Dunn was not only an artist’s assistant, but also a secretary and friend. It was Dunn who first arranged for Rossetti to get a bank account, as Rossetti would keep his money in a drawer where he, and others, could freely help themselves. Dunn worked as Rossetti’s assistant for many years, but they quarreled and Rossetti refused to pay him. The quarrel continued until Dunn returned to his native Cornwall in 1880, leaving Rossetti’s household in chaos. Rossetti then replaced Dunn with another companion; the author Hall Caine. The lost salary remained in dispute until after Rossetti’s death. When Rossetti died Dunn was very helpful to William Rossetti in his role as executor, though he considered Dunn to be an alcoholic. Dunn eventually obtained the considerable sum of money that was owed to him from Rossetti’s estate.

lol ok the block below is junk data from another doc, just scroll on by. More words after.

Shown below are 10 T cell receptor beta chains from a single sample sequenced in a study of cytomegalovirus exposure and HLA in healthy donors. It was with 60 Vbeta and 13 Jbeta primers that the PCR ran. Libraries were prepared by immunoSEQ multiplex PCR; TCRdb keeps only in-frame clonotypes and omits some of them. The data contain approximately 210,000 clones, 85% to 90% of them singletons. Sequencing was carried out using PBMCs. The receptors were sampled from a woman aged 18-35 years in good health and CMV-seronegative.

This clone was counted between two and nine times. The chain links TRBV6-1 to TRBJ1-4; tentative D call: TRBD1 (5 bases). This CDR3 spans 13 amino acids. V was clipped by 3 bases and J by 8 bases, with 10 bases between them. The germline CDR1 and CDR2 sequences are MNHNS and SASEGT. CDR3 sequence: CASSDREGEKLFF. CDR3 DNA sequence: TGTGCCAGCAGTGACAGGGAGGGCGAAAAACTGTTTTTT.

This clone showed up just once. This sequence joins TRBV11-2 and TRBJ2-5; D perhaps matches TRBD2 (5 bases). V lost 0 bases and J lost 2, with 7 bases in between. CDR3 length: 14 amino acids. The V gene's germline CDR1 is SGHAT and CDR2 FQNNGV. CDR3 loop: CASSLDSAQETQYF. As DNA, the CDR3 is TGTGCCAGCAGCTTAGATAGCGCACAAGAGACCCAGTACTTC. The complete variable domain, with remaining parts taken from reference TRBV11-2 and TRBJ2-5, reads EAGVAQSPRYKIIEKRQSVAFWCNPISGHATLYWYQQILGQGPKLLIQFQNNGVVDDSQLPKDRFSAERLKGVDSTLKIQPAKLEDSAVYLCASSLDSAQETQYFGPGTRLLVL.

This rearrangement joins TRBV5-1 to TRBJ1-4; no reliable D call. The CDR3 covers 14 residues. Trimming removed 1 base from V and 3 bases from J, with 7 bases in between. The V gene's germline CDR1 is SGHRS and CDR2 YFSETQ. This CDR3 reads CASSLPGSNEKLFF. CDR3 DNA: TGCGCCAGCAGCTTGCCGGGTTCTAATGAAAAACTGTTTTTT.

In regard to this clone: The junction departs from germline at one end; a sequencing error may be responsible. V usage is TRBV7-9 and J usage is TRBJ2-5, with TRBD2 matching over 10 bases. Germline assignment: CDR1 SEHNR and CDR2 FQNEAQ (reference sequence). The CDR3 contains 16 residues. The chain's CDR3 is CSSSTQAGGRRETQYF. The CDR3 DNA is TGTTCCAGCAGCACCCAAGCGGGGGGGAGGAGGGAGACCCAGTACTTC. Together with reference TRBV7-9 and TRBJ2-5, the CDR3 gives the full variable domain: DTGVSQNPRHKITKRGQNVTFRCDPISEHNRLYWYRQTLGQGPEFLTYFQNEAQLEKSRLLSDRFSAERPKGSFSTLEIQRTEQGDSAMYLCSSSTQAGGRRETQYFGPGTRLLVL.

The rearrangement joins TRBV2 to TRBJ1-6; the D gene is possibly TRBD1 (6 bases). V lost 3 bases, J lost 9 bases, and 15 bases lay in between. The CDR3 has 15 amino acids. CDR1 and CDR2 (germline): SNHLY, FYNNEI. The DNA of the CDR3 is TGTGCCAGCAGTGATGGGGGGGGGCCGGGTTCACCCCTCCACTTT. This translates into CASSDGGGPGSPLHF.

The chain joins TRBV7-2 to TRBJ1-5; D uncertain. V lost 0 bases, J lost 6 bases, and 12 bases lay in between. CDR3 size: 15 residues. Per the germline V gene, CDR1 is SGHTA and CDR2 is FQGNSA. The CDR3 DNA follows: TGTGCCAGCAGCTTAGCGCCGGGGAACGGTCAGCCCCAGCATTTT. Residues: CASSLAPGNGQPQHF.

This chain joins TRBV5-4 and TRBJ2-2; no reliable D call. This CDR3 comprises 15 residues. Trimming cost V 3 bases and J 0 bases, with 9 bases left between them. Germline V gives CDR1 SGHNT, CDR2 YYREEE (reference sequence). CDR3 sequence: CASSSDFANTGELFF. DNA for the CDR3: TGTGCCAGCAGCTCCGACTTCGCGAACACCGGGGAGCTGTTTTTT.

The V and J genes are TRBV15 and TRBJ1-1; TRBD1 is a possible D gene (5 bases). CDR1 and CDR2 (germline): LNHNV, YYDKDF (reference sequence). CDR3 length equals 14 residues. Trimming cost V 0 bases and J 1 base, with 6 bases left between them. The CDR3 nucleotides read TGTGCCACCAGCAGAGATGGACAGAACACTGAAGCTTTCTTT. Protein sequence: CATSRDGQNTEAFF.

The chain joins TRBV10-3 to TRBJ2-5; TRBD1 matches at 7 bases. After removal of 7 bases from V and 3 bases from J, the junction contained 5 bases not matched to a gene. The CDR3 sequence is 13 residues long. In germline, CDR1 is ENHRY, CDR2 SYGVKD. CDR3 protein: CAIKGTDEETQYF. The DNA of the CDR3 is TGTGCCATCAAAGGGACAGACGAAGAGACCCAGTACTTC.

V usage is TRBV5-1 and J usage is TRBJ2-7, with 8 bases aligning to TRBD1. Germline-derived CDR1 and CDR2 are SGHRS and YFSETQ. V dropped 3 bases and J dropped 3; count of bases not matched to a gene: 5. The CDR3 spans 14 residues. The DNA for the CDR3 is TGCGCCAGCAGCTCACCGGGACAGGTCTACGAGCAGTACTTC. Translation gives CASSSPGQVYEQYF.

At the end of his life he was taken in by the critic and poet Theodore Watts-Dunton who had earlier saved Swinburne from alcoholism. The three of them lived together at Watts-Dunton’s house until Dunn died in 1899. Dunn’s watercolours and his other paintings are in collections in Cornwall and other British galleries.